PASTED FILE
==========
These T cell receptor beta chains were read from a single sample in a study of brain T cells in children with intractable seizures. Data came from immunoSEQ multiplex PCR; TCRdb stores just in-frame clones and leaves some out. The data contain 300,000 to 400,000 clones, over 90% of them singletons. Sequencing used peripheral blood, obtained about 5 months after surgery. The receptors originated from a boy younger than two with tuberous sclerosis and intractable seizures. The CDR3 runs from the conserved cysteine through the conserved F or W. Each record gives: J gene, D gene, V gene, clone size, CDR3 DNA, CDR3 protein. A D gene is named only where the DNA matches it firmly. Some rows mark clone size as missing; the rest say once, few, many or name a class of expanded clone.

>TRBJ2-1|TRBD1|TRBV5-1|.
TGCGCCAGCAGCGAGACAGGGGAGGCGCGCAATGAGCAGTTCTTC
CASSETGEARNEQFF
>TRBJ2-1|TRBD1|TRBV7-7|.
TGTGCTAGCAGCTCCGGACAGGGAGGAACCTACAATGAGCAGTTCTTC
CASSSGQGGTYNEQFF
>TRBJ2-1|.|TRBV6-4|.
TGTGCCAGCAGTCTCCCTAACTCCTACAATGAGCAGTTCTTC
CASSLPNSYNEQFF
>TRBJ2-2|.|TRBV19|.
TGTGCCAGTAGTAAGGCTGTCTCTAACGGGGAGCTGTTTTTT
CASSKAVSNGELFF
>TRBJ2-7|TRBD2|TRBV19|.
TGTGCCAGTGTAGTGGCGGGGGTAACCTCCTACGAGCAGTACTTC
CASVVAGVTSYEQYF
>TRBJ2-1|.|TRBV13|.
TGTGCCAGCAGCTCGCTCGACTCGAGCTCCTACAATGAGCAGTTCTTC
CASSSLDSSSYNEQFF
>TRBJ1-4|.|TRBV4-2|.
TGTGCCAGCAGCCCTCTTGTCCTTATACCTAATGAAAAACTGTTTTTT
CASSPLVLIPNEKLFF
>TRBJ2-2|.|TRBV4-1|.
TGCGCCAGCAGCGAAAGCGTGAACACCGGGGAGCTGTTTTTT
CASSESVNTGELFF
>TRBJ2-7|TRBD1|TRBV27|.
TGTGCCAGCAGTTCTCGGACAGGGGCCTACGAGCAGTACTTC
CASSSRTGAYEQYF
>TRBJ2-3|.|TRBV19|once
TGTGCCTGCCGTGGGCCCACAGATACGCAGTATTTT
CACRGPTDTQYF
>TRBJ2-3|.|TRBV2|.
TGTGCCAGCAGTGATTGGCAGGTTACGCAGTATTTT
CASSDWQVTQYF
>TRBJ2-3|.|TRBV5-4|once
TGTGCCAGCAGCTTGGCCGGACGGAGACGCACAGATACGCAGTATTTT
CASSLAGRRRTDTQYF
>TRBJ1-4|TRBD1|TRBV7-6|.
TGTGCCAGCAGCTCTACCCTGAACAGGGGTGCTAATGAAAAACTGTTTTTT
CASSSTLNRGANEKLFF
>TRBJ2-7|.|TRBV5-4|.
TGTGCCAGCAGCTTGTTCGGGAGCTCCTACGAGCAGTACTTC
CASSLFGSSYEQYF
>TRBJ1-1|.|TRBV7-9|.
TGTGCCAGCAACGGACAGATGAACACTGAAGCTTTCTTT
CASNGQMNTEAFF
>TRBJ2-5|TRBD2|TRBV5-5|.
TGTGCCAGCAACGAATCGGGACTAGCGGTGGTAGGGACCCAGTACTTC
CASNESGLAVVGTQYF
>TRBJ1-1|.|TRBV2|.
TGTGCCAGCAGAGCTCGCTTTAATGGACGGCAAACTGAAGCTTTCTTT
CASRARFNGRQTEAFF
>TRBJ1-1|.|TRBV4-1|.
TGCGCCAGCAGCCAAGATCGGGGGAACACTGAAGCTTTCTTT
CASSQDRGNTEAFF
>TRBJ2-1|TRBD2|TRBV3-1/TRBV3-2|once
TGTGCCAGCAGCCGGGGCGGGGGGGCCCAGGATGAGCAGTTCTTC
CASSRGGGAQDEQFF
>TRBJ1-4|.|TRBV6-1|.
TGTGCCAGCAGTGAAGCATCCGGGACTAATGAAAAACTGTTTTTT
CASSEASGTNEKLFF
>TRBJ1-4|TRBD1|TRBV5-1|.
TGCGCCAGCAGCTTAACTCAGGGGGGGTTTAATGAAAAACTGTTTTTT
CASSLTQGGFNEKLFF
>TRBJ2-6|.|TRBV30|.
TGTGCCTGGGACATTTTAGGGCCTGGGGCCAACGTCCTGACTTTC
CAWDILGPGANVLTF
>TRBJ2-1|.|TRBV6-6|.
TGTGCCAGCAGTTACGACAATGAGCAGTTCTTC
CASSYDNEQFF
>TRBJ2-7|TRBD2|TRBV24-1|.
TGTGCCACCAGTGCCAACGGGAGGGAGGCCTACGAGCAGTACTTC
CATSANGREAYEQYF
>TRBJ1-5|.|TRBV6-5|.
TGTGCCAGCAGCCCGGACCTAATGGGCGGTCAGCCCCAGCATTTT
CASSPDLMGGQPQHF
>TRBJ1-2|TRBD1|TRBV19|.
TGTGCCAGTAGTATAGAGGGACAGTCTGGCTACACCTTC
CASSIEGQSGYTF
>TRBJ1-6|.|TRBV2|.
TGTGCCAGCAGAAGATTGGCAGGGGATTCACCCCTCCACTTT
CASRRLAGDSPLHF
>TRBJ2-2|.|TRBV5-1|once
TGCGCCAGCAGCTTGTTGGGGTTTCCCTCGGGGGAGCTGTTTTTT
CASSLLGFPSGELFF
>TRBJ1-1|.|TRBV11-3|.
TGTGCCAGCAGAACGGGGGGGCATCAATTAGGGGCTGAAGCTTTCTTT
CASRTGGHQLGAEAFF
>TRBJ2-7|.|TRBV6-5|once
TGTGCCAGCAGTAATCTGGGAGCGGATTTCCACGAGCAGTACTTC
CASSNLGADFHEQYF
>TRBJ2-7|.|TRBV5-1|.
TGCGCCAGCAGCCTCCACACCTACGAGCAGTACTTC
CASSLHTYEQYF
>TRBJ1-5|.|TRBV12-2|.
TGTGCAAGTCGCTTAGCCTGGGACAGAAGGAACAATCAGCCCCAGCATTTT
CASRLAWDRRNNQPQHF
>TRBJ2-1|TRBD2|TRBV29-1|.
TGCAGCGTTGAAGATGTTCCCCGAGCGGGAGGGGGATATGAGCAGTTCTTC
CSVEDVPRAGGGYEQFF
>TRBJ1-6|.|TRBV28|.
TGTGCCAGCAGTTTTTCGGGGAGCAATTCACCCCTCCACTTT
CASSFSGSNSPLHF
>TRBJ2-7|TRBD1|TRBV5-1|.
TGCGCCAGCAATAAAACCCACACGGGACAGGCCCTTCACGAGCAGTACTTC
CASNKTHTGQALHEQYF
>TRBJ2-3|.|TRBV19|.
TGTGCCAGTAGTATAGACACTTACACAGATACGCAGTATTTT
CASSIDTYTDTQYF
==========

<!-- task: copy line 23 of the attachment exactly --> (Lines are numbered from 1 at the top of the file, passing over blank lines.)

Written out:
>TRBJ2-2|.|TRBV4-1|.